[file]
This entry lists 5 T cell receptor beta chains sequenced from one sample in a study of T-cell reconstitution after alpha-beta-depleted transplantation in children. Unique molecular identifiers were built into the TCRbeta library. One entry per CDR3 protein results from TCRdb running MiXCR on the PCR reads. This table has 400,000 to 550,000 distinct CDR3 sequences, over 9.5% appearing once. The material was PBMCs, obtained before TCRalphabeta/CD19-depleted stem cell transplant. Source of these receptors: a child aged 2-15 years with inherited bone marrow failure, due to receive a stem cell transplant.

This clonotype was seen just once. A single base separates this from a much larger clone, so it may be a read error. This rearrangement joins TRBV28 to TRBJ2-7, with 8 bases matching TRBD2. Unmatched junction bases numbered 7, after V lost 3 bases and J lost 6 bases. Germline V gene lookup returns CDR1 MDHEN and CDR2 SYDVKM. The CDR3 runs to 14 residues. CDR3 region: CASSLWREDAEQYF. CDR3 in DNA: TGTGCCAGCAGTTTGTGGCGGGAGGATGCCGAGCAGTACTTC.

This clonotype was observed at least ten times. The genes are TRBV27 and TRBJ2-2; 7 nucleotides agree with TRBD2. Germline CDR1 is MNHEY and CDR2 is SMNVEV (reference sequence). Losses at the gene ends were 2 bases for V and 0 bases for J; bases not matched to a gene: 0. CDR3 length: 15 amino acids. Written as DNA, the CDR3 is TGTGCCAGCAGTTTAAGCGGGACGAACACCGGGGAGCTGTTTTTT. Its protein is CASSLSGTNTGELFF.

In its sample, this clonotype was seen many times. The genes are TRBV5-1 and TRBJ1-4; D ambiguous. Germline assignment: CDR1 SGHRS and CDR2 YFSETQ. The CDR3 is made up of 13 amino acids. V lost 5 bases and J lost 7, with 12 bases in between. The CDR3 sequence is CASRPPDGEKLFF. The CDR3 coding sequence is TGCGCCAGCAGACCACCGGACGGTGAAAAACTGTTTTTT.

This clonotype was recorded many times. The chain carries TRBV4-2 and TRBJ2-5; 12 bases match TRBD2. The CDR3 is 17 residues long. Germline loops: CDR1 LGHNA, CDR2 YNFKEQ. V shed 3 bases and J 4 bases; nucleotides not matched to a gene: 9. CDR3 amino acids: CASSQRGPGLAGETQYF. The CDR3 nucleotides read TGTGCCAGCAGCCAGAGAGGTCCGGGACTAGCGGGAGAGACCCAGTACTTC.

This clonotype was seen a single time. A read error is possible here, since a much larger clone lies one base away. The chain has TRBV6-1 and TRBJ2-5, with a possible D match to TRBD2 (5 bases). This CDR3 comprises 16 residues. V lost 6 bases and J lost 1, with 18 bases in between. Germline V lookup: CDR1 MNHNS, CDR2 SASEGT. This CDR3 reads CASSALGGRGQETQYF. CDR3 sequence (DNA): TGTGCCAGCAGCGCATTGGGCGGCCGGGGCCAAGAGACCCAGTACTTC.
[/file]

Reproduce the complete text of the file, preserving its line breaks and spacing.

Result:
This entry lists 5 T cell receptor beta chains sequenced from one sample in a study of T-cell reconstitution after alpha-beta-depleted transplantation in children. Unique molecular identifiers were built into the TCRbeta library. One entry per CDR3 protein results from TCRdb running MiXCR on the PCR reads. This table has 400,000 to 550,000 distinct CDR3 sequences, over 9.5% appearing once. The material was PBMCs, obtained before TCRalphabeta/CD19-depleted stem cell transplant. Source of these receptors: a child aged 2-15 years with inherited bone marrow failure, due to receive a stem cell transplant.

This clonotype was seen just once. A single base separates this from a much larger clone, so it may be a read error. This rearrangement joins TRBV28 to TRBJ2-7, with 8 bases matching TRBD2. Unmatched junction bases numbered 7, after V lost 3 bases and J lost 6 bases. Germline V gene lookup returns CDR1 MDHEN and CDR2 SYDVKM. The CDR3 runs to 14 residues. CDR3 region: CASSLWREDAEQYF. CDR3 in DNA: TGTGCCAGCAGTTTGTGGCGGGAGGATGCCGAGCAGTACTTC.

This clonotype was observed at least ten times. The genes are TRBV27 and TRBJ2-2; 7 nucleotides agree with TRBD2. Germline CDR1 is MNHEY and CDR2 is SMNVEV (reference sequence). Losses at the gene ends were 2 bases for V and 0 bases for J; bases not matched to a gene: 0. CDR3 length: 15 amino acids. Written as DNA, the CDR3 is TGTGCCAGCAGTTTAAGCGGGACGAACACCGGGGAGCTGTTTTTT. Its protein is CASSLSGTNTGELFF.

In its sample, this clonotype was seen many times. The genes are TRBV5-1 and TRBJ1-4; D ambiguous. Germline assignment: CDR1 SGHRS and CDR2 YFSETQ. The CDR3 is made up of 13 amino acids. V lost 5 bases and J lost 7, with 12 bases in between. The CDR3 sequence is CASRPPDGEKLFF. The CDR3 coding sequence is TGCGCCAGCAGACCACCGGACGGTGAAAAACTGTTTTTT.

This clonotype was recorded many times. The chain carries TRBV4-2 and TRBJ2-5; 12 bases match TRBD2. The CDR3 is 17 residues long. Germline loops: CDR1 LGHNA, CDR2 YNFKEQ. V shed 3 bases and J 4 bases; nucleotides not matched to a gene: 9. CDR3 amino acids: CASSQRGPGLAGETQYF. The CDR3 nucleotides read TGTGCCAGCAGCCAGAGAGGTCCGGGACTAGCGGGAGAGACCCAGTACTTC.

This clonotype was seen a single time. A read error is possible here, since a much larger clone lies one base away. The chain has TRBV6-1 and TRBJ2-5, with a possible D match to TRBD2 (5 bases). This CDR3 comprises 16 residues. V lost 6 bases and J lost 1, with 18 bases in between. Germline V lookup: CDR1 MNHNS, CDR2 SASEGT. This CDR3 reads CASSALGGRGQETQYF. CDR3 sequence (DNA): TGTGCCAGCAGCGCATTGGGCGGCCGGGGCCAAGAGACCCAGTACTTC.